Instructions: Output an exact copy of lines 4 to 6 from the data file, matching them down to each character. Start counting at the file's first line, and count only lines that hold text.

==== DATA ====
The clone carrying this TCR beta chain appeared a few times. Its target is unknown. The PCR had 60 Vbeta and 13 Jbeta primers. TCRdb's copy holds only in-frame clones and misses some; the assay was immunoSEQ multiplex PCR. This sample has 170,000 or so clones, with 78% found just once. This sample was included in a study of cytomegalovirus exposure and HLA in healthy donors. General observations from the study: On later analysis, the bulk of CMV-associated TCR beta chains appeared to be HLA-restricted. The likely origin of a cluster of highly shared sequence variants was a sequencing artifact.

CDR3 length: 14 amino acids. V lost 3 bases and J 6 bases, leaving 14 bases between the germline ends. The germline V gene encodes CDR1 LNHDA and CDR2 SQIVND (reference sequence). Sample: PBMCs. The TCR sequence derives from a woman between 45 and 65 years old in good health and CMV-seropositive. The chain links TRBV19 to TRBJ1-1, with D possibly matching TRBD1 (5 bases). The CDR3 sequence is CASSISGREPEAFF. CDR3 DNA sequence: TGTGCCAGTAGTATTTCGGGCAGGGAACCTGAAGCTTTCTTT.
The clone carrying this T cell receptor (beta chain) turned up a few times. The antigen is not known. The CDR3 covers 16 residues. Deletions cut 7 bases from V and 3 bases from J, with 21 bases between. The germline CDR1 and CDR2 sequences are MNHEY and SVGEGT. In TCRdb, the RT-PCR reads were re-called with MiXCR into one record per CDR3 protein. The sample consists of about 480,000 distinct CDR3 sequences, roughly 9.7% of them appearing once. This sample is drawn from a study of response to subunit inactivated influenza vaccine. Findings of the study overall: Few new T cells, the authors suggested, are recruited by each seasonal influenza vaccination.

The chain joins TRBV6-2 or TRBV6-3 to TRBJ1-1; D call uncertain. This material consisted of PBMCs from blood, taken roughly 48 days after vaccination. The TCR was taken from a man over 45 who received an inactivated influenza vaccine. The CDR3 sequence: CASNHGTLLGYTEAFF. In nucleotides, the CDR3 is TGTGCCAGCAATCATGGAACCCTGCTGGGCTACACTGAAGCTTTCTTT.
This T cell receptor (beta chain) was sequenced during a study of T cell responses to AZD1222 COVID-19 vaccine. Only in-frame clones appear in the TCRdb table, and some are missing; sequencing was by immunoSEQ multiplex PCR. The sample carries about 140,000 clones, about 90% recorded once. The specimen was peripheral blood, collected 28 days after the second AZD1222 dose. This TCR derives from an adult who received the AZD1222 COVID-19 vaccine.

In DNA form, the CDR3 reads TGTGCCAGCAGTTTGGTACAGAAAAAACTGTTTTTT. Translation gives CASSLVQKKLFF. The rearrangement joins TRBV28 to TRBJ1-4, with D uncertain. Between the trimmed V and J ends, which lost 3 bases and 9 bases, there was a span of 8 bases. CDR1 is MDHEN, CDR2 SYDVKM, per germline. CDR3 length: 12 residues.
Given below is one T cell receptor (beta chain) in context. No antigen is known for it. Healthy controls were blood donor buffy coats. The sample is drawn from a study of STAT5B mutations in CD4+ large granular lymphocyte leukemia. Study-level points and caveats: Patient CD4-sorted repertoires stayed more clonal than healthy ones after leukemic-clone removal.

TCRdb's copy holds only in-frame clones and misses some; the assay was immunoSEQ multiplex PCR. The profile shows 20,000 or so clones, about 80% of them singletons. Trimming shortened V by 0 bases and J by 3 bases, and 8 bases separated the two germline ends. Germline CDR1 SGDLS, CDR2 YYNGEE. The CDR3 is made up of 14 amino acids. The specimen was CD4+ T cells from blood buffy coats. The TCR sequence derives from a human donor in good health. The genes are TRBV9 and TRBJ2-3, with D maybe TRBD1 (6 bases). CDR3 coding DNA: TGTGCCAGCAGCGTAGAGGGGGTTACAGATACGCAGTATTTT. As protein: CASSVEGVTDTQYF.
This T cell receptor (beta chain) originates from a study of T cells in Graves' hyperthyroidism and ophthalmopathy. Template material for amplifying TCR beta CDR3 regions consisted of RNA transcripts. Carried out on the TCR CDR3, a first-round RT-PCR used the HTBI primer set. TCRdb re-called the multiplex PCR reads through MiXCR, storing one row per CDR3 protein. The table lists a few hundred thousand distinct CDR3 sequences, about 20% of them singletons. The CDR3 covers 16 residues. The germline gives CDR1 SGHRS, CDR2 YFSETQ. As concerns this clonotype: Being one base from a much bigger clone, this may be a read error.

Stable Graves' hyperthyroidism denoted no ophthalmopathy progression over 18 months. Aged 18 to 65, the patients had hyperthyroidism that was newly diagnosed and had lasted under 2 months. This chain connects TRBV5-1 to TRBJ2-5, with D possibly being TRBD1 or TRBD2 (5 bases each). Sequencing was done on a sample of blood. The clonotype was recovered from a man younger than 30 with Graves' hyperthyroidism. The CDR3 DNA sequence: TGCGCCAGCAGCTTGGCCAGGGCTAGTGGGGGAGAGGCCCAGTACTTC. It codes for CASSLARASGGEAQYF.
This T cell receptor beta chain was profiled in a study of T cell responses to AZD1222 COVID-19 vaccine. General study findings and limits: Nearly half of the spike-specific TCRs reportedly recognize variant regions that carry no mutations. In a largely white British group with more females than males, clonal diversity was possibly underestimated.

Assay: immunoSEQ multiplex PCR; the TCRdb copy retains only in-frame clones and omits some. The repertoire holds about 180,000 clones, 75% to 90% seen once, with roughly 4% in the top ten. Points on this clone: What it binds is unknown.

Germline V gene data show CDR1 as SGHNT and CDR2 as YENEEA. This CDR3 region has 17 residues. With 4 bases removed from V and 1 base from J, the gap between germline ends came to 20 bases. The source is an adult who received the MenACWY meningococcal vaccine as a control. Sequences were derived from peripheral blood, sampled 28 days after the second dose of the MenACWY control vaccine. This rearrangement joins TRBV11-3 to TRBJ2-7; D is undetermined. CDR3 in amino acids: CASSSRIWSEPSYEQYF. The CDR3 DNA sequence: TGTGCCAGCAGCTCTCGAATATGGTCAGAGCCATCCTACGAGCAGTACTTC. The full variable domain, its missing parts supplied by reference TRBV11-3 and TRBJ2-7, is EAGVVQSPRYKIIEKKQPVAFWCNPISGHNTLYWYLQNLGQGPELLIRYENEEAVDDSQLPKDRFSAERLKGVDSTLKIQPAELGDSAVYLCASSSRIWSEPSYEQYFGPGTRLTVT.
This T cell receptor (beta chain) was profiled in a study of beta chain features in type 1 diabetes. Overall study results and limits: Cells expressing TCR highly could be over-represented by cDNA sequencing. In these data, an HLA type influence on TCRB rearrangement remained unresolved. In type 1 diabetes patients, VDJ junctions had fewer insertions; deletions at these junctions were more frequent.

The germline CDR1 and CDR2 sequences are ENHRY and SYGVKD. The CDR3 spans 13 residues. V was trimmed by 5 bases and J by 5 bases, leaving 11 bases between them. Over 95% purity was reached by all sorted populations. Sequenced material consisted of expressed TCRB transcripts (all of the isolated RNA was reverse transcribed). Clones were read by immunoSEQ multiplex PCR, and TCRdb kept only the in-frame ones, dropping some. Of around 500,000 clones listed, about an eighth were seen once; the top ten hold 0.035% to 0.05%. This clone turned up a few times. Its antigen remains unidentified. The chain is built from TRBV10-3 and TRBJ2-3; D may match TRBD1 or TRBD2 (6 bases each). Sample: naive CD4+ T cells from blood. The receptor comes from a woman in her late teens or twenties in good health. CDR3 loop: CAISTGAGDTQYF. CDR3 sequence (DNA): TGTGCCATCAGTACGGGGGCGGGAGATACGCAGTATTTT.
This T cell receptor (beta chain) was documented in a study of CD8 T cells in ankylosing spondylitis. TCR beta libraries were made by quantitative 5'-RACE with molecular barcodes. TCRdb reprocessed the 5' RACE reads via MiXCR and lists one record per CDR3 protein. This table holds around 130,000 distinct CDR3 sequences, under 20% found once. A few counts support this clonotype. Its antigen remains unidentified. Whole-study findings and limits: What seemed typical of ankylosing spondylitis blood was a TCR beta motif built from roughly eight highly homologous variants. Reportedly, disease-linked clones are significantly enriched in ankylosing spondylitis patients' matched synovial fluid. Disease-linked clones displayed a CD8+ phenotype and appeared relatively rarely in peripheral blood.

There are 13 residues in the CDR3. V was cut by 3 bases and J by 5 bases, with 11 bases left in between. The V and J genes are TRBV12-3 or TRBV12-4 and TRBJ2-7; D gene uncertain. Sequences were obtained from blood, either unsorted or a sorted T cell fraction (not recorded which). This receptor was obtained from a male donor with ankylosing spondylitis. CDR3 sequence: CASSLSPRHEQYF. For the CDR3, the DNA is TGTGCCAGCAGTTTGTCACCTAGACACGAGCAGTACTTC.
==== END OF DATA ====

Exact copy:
The chain joins TRBV6-2 or TRBV6-3 to TRBJ1-1; D call uncertain. This material consisted of PBMCs from blood, taken roughly 48 days after vaccination. The TCR was taken from a man over 45 who received an inactivated influenza vaccine. The CDR3 sequence: CASNHGTLLGYTEAFF. In nucleotides, the CDR3 is TGTGCCAGCAATCATGGAACCCTGCTGGGCTACACTGAAGCTTTCTTT.
This T cell receptor (beta chain) was sequenced during a study of T cell responses to AZD1222 COVID-19 vaccine. Only in-frame clones appear in the TCRdb table, and some are missing; sequencing was by immunoSEQ multiplex PCR. The sample carries about 140,000 clones, about 90% recorded once. The specimen was peripheral blood, collected 28 days after the second AZD1222 dose. This TCR derives from an adult who received the AZD1222 COVID-19 vaccine.

In DNA form, the CDR3 reads TGTGCCAGCAGTTTGGTACAGAAAAAACTGTTTTTT. Translation gives CASSLVQKKLFF. The rearrangement joins TRBV28 to TRBJ1-4, with D uncertain. Between the trimmed V and J ends, which lost 3 bases and 9 bases, there was a span of 8 bases. CDR1 is MDHEN, CDR2 SYDVKM, per germline. CDR3 length: 12 residues.